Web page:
Victor Kgomoeswana writes that that Botswana is underrated by none other than its own people; just like the rest of Africa.
‘So, how did you manage to get a standing ovation after offending your audience, in their own city?’ I had to answer this question from one of my fellow TEDx Gaborone speakers in Botswana at the weekend.
He was referring to my presentation to an audience at the Grand Palm in the capital of the world’s leading diamond producer. Incidentally, my talk was fêted in one of the local papers ahead of time as “if Victor could be president of Botswana”.
Three days after my talk I read that the world’s second-largest diamond – at 111.1 carat – was found in Botswana. This was yet a reminder that I might have been crazy to hypothetically talk about what I would do if I were head of state of this underrated Southern African country – but perhaps I was not too far off in suggesting that Botswana could do more with its endowment.
The painful truth is that Botswana is underrated by none other than its own people; just like the rest of Africa.
My crazy vision of Botswana is that of a population size at least five times the current 2 million, artificially increased with targeted immigration to attract Africa’s most talented.
The country, in my view, should be doing a lot more.
No doubt, it has done a great deal better than its diamond-producing African peers in Sierra Leone, Democratic Republic of Congo (DRC) and Angola – all of which were seared by civil war, fuelled by blood diamonds.
Thanks to solid leadership and pride, Botswana, like Namibia, managed to make diamonds work for the majority of the people – at least compared with the others.
Through a joint venture with De Beers, the government built a reasonably sound resource-based economy.
The country is also known for its relative ease of doing business and for good governance.
Not so, I was told in Gaborone. Some of the people I met virtually told me to get my head out of the clouds and realise that the founding ethos of Botswana has long been abandoned by the current crop of leadership.
Now, they tell me, it is everybody for himself.
Are these people kidding me?
Everywhere I go, my mission is to tell the world and Africans that things are not as bad as they think.
I plead with everyone I meet to appreciate that the World Bank or Transparency International rankings are not a true reflection of the situation across Africa.
Nigeria is not synonymous with corruption, South Africa is not a crime-infested Wild West province.
Ethiopians are not dying of starvation and you can certainly holiday safely in Rwanda.
Yet, here in the capital of a country ranked highly even by the World Bank and Transparency International; but its natives are not buying their glossy image abroad.
This is our undoing as Africans. Even when we have things going for us, we find a way to unravel a good gig.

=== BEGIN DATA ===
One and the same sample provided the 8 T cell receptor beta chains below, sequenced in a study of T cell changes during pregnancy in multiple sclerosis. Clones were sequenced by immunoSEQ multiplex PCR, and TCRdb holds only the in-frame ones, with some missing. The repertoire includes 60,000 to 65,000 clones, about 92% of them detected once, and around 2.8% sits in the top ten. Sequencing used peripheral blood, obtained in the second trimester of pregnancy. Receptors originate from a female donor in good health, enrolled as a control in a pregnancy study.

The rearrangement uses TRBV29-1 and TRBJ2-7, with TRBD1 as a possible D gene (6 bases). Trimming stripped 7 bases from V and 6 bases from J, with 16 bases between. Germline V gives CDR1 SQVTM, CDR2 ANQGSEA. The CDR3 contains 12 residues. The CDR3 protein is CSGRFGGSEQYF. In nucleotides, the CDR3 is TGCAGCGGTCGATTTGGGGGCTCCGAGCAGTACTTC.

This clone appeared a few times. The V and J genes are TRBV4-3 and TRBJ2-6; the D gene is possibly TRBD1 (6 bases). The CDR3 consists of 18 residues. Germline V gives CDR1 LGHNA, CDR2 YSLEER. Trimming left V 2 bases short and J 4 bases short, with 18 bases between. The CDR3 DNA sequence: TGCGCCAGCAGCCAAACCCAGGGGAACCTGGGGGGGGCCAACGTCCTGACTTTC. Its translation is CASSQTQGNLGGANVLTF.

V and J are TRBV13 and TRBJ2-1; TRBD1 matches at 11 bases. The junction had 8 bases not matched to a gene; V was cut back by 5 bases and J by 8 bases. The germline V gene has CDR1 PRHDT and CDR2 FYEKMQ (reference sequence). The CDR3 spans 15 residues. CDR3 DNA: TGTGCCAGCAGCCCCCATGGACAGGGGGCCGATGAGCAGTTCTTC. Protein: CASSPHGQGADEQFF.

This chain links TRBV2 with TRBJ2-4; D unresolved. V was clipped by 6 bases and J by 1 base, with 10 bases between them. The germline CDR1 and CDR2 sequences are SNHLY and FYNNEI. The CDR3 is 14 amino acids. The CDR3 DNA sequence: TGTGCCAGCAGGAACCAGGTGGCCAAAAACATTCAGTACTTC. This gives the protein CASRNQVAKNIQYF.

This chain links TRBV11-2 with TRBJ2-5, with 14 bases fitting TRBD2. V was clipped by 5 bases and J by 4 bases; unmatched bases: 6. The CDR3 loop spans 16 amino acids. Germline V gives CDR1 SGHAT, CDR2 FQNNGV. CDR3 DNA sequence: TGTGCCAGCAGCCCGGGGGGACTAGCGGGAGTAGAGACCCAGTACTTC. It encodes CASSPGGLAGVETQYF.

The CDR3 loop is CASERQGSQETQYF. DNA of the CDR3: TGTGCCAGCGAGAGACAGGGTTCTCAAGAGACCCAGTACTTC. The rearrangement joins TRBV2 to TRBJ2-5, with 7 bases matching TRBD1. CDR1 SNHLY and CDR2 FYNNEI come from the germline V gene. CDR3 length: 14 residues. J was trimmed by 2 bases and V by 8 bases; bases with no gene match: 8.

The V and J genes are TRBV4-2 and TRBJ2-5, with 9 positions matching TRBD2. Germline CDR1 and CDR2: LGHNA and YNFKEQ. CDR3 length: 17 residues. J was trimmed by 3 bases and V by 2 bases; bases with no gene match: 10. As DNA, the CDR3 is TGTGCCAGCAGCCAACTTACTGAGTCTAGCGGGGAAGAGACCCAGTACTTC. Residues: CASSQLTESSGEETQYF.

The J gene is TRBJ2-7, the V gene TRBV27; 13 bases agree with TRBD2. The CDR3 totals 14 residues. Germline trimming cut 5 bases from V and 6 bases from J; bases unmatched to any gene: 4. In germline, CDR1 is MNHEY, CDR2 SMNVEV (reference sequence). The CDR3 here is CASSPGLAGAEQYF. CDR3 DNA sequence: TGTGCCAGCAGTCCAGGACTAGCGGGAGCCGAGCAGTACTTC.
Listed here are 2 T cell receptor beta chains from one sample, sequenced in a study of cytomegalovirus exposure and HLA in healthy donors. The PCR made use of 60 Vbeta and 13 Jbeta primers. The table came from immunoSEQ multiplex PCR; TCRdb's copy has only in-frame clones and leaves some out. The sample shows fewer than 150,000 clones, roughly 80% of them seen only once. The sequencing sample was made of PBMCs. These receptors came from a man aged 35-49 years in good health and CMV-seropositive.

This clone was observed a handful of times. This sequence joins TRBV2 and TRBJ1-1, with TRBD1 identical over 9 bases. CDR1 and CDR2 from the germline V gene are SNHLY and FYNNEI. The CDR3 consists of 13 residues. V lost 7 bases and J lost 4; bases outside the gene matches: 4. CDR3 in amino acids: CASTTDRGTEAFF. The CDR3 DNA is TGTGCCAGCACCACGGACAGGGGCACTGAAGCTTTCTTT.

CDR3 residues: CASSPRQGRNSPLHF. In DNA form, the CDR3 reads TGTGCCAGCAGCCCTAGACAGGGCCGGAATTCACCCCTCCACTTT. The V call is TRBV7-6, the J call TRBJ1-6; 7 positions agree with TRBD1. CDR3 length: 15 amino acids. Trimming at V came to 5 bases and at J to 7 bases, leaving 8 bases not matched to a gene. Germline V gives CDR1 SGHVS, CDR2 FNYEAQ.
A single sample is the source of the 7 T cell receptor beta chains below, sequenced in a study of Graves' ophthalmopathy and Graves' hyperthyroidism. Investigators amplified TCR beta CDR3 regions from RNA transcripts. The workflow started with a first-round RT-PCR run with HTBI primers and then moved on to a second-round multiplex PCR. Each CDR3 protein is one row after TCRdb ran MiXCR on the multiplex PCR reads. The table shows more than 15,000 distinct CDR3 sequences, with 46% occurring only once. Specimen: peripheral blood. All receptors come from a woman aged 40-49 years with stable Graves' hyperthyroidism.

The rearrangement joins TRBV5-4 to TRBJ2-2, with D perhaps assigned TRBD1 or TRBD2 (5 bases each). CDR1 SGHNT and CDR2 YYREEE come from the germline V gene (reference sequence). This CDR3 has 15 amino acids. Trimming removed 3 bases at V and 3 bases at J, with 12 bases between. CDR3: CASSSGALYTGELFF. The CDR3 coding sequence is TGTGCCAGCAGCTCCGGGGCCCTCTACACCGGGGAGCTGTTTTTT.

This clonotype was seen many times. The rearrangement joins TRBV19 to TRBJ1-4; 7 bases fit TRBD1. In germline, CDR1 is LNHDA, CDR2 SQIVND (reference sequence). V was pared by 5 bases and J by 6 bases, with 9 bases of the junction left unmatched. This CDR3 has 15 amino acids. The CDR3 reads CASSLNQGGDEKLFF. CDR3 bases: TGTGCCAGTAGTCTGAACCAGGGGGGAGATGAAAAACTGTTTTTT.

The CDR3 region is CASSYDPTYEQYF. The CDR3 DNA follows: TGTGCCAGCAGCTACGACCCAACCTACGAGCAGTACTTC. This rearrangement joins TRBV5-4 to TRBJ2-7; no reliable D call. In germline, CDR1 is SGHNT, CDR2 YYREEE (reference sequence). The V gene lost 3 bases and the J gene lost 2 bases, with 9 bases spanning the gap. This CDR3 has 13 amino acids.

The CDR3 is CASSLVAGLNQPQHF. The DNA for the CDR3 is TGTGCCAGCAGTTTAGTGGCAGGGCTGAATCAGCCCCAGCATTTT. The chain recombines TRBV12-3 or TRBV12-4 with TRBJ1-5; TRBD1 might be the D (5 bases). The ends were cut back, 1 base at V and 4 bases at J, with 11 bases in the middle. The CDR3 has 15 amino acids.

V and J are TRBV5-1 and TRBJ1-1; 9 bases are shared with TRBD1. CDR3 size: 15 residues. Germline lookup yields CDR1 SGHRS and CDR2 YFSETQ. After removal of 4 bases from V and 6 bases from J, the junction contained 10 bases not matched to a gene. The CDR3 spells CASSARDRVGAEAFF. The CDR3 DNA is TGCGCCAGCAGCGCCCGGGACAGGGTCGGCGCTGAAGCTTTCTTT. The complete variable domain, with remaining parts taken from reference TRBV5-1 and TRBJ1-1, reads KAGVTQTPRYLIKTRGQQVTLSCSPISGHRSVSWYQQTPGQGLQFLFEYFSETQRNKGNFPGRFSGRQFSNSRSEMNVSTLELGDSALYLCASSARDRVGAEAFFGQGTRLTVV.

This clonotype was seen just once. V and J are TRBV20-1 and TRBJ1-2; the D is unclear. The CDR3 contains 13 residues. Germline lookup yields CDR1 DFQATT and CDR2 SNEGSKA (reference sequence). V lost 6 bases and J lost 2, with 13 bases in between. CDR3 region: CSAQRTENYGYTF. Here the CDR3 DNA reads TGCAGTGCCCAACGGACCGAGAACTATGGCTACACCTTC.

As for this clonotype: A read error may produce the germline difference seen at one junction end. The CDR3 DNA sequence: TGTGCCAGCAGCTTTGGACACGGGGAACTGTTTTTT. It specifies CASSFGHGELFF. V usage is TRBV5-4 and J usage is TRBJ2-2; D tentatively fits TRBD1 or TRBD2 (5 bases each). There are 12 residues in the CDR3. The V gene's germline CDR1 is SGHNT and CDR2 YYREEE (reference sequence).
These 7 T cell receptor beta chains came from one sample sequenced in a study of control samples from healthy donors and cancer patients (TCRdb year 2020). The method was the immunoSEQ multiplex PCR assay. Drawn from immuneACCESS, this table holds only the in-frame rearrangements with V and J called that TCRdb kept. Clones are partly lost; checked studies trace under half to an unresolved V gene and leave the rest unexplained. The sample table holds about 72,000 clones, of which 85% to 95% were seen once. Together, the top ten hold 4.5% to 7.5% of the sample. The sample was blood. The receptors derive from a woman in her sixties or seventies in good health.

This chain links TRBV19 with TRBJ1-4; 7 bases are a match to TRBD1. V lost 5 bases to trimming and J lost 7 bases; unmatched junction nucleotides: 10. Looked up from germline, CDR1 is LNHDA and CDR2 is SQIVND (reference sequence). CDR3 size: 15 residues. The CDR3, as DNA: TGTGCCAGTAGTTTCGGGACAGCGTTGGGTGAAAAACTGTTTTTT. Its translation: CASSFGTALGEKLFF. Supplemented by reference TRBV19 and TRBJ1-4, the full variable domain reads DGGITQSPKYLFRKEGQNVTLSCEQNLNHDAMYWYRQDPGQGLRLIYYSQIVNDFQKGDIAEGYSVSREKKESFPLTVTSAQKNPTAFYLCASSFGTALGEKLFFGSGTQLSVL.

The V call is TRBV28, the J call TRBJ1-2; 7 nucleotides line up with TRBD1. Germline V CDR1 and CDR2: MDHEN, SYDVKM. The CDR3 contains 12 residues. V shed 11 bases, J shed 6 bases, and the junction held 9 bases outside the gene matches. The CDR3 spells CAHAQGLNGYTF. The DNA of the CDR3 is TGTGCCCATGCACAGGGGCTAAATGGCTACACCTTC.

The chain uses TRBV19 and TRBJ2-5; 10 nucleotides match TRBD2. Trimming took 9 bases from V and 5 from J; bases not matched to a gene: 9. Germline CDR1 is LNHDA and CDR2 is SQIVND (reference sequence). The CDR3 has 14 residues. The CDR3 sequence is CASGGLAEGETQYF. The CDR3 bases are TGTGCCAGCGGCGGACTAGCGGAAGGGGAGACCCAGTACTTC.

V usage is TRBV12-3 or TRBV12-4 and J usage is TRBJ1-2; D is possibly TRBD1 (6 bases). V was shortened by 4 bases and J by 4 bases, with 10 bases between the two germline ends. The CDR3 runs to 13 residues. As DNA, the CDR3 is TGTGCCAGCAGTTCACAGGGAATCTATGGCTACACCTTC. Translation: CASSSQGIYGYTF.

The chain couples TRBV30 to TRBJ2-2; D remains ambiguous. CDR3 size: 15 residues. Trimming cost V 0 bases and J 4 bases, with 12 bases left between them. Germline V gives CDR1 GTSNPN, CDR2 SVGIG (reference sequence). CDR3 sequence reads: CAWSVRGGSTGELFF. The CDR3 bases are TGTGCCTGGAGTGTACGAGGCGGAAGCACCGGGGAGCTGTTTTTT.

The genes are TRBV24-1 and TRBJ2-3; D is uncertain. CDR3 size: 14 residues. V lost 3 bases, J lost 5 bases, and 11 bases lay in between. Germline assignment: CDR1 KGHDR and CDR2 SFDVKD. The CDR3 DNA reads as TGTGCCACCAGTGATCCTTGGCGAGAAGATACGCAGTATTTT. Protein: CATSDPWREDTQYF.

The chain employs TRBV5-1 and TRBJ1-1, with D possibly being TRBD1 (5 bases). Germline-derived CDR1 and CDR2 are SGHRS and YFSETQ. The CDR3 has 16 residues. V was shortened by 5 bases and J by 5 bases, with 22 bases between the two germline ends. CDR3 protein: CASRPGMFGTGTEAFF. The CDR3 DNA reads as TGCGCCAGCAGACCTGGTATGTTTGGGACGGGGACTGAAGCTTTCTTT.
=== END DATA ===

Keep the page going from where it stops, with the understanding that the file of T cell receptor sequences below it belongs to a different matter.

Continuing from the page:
So, when I read about the huge 111.1-carat find at Karowe Mine, about 500km north of where I gave my “Botswana-you-can-be-more-than-you-have-become” speech, I felt like going back for an encore performance.
This is the biggest diamond ever found in Botswana – and the largest scoop in more than 100 years. The only bigger find was the 3.106-carat Cullinan diamond unearthed in South Africa back in 1905!
There you have it, two neighbouring countries hold the record for the biggest diamond finds in more than 100 years.
Namibia and Angola are not far off. Add DRC to the mix, and you get the picture of how Africa is continuing to downplay itself.
We should be the commercial capital of the diamond world.
Even after De Beers moved its Diamond Trading Company to Botswana, I am still reading about the closure of this factory or the other instead of the country claiming its rightful place as a value-adding diamond economy.
Instead, it is playing a distant second fiddle in diamond processing to a country in faraway Asia, India.
My Botswana reverie is but an illustration. I could be talking to Ghana, Nigeria, Zambia or South Africa.
All African countries have something exceptional to offer the world, but continue to underachieve because of our lack of faith in ourselves.
South Africa has the best accounting and investor protection in the world; Ghana is a world-class democracy, Nigeria a diversified powerhouse that could literally rule the world.
However, unless we get our pride back, our leadership and governance right, this 111.1-carat diamond is headed right where its predecessors have gone. Far away from here.
* Kgomoeswana is the author of Africa is Open for Business and anchor of Power Hour, broadcast every Monday to Thursday on Power FM. He writes a weekly column for both the Sunday Independent and African Independent – Twitter Handle: @VictorAfrica
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